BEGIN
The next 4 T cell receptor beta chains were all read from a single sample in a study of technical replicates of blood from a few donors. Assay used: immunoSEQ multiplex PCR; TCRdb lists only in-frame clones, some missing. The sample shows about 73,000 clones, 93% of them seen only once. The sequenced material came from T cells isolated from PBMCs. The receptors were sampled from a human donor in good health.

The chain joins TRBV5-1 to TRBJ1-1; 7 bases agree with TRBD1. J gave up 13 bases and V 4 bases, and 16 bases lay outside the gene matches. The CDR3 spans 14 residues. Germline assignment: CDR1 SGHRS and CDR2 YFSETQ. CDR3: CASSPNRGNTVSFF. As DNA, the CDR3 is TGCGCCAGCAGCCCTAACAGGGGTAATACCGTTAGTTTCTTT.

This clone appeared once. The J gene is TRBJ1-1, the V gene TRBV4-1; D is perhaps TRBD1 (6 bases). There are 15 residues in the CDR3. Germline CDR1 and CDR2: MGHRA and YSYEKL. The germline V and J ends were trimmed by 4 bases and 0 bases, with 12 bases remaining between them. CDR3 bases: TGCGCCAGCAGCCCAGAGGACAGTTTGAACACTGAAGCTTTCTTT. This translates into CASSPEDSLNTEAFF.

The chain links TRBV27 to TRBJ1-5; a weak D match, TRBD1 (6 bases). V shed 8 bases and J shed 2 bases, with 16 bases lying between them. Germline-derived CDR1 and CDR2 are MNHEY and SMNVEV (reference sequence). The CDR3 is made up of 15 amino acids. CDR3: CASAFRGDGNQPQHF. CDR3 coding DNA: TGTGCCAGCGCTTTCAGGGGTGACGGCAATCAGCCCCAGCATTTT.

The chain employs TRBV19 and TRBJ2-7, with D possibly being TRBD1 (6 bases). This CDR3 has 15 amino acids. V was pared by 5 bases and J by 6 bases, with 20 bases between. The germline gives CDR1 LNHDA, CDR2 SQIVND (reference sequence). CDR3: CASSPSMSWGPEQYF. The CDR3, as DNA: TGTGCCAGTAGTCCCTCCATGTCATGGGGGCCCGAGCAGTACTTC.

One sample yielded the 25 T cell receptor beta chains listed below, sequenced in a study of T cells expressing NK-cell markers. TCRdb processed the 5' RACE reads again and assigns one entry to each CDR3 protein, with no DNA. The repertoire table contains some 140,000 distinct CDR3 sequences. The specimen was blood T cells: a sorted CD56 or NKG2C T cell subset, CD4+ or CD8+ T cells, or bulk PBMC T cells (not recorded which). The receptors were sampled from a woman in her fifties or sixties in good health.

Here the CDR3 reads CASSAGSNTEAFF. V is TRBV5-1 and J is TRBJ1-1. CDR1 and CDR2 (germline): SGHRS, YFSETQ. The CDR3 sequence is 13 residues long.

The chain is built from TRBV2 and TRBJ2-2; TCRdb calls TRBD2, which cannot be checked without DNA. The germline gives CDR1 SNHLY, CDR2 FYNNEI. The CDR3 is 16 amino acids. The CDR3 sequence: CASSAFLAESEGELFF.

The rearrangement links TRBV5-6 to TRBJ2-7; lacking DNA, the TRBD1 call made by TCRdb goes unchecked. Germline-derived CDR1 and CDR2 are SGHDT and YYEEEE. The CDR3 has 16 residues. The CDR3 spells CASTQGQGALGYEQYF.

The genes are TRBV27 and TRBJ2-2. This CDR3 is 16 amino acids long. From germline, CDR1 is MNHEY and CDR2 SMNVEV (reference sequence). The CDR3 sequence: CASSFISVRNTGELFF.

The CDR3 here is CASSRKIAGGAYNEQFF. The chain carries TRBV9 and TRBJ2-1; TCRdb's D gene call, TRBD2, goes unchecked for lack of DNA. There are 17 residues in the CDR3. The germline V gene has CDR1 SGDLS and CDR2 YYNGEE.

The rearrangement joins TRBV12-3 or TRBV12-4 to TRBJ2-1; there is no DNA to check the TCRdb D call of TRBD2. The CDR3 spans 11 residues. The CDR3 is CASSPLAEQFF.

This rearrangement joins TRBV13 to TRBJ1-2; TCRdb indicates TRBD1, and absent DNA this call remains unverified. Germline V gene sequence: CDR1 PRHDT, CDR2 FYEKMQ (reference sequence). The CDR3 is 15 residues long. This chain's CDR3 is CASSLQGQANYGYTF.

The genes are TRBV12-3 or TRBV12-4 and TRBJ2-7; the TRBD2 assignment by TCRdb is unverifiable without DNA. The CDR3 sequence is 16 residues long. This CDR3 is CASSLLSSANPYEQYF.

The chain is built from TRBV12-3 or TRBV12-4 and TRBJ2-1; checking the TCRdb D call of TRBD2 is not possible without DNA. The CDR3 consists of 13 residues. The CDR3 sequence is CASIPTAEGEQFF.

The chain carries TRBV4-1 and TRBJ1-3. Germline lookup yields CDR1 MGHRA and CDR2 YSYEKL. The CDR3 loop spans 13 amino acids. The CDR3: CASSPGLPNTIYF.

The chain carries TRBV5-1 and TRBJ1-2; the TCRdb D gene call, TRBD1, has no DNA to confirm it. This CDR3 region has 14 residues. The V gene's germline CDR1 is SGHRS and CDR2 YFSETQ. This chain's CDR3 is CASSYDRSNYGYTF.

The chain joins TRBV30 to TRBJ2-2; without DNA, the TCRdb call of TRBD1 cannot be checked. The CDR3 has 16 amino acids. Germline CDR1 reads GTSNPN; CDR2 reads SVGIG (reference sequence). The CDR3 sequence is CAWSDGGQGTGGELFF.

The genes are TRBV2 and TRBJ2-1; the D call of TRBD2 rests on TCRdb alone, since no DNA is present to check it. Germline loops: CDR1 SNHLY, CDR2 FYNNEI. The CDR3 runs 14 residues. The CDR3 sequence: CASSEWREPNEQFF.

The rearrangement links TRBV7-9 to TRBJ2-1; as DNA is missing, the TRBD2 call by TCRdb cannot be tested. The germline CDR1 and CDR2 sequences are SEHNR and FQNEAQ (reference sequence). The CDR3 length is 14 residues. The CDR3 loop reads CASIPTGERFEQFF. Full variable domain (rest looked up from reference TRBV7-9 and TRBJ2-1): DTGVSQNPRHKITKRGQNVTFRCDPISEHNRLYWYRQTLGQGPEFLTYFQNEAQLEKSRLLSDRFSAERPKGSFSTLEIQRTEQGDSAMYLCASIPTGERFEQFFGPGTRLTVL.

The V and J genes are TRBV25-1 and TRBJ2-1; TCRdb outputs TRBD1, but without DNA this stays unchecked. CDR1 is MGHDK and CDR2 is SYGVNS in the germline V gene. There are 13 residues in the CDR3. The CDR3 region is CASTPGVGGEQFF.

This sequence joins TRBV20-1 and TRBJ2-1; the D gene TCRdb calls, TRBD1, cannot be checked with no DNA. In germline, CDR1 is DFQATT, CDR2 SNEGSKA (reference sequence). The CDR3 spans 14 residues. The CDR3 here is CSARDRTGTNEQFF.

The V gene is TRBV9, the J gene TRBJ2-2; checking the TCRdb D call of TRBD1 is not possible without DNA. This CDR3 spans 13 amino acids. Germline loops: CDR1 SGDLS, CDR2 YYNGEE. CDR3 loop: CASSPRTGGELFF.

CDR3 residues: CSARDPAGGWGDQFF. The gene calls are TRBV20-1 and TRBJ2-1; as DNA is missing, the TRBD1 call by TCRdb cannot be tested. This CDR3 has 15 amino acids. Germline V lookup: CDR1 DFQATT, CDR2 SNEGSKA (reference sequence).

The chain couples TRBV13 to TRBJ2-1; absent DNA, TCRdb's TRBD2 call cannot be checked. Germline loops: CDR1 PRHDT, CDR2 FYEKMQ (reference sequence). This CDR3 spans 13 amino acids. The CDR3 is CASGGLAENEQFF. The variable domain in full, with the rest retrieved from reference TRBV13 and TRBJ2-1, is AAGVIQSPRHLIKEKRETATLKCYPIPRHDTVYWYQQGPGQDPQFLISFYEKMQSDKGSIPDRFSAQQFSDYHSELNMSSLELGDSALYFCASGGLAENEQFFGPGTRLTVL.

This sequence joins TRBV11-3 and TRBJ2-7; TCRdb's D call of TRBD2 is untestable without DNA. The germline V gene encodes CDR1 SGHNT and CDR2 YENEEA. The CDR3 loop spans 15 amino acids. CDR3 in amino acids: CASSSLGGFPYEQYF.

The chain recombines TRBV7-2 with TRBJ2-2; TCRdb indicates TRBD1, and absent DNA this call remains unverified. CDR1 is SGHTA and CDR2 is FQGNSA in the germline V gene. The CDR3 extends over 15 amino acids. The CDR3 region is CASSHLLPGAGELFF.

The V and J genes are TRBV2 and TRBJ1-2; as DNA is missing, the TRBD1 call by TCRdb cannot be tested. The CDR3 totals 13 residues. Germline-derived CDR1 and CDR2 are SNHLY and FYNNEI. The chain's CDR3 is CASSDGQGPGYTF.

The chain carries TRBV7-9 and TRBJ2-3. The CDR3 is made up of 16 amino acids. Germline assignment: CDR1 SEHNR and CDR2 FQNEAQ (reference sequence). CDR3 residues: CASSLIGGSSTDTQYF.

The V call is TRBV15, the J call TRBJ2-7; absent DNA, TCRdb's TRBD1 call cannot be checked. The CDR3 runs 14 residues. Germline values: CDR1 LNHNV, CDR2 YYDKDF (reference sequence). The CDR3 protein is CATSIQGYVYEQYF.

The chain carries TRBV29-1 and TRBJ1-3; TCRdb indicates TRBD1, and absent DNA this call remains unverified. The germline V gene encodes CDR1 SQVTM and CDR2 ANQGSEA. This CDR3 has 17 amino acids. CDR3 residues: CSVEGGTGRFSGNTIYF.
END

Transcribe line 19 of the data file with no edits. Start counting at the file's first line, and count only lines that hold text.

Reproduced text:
The genes are TRBV2 and TRBJ2-1; the D call of TRBD2 rests on TCRdb alone, since no DNA is present to check it. Germline loops: CDR1 SNHLY, CDR2 FYNNEI. The CDR3 runs 14 residues. The CDR3 sequence: CASSEWREPNEQFF.